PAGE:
UK: Fugro Installs Rampion Met Mast
- Business & Finance
Fugro Seacore played a key role in the planning works for the proposed Rampion Offshore Wind Farm in the English Channel by installing the metrological mast 13km from the port of Shoreham-on-Sea, and acting as EPC contractor for the project. Delivery, installation and commissioning were successfully carried out, and the mast is currently recording data for the E.ON Climate and Renewables team.
“Ours was a true ‘one-stop-shop’ solution for E.ON, as we designed, built and installed the mast with our owner-operated equipment and specialist crew, drawing on our previous experience and expertise of met mast design, build and installation work,” explains Bob Jenkins, Managing Director of Fugro Seacore. “This was the first major onsite work to be carried out on the wind farm site.”
The works included the installation of a lattice tower structure (the top of which was 110m above LAT) along with the associated telemetry and navigation aid systems. Fugro worked with a number of experienced subcontractors to design and fabricate the monopile and electronic systems.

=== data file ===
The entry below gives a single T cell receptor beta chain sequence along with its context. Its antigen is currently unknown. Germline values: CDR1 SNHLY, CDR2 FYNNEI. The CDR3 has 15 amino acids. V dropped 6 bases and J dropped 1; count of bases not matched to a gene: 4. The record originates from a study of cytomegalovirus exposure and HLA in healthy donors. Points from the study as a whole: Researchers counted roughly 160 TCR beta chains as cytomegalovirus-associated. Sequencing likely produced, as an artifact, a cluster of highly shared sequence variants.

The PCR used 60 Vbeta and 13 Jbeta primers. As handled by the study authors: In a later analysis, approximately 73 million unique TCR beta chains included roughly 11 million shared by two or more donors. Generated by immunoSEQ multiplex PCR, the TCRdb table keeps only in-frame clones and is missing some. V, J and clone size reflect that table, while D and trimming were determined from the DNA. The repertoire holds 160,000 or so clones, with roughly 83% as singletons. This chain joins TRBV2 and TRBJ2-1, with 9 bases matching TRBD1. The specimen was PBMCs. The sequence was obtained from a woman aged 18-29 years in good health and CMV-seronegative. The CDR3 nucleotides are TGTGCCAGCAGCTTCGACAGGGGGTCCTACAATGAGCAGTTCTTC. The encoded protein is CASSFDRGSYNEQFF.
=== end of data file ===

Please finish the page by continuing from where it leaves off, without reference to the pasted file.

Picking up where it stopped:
The foundation comprises a 45.8m monopile which is 2.5m diameter and weighs 175 tons. A 10m-tall topside piece incorporating the main working platform was bolted to the monopile offshore. The pile was transported in one piece, including floatation bungs, to the mobilisation berth in Newhaven where Fugro Seacore’s jack-up barge, Excalibur, lifted the pile into the water.
Work was undertaken at a water depth of 19m, with a further 6m tidal range. The ground conditions were stiff to very stiff sandy clay and dense sands, with an upper gravel layer. Once Excalibur, which had full storm survival ability, was on site, the pile was towed out and lifted into the pile gates ready for driving using IHC’s S800 hammer.
Within three days of the pile lifting operation the external J-tube, access ladders, boat fenders, main platform and the 93m, tall lattice tower had been installed to complete the main structural works. Navigation aids were subsequently installed and commissioned, followed by the main telemetry system including anemometers, wind vanes and associated sensors.
Fugro, October 2, 2012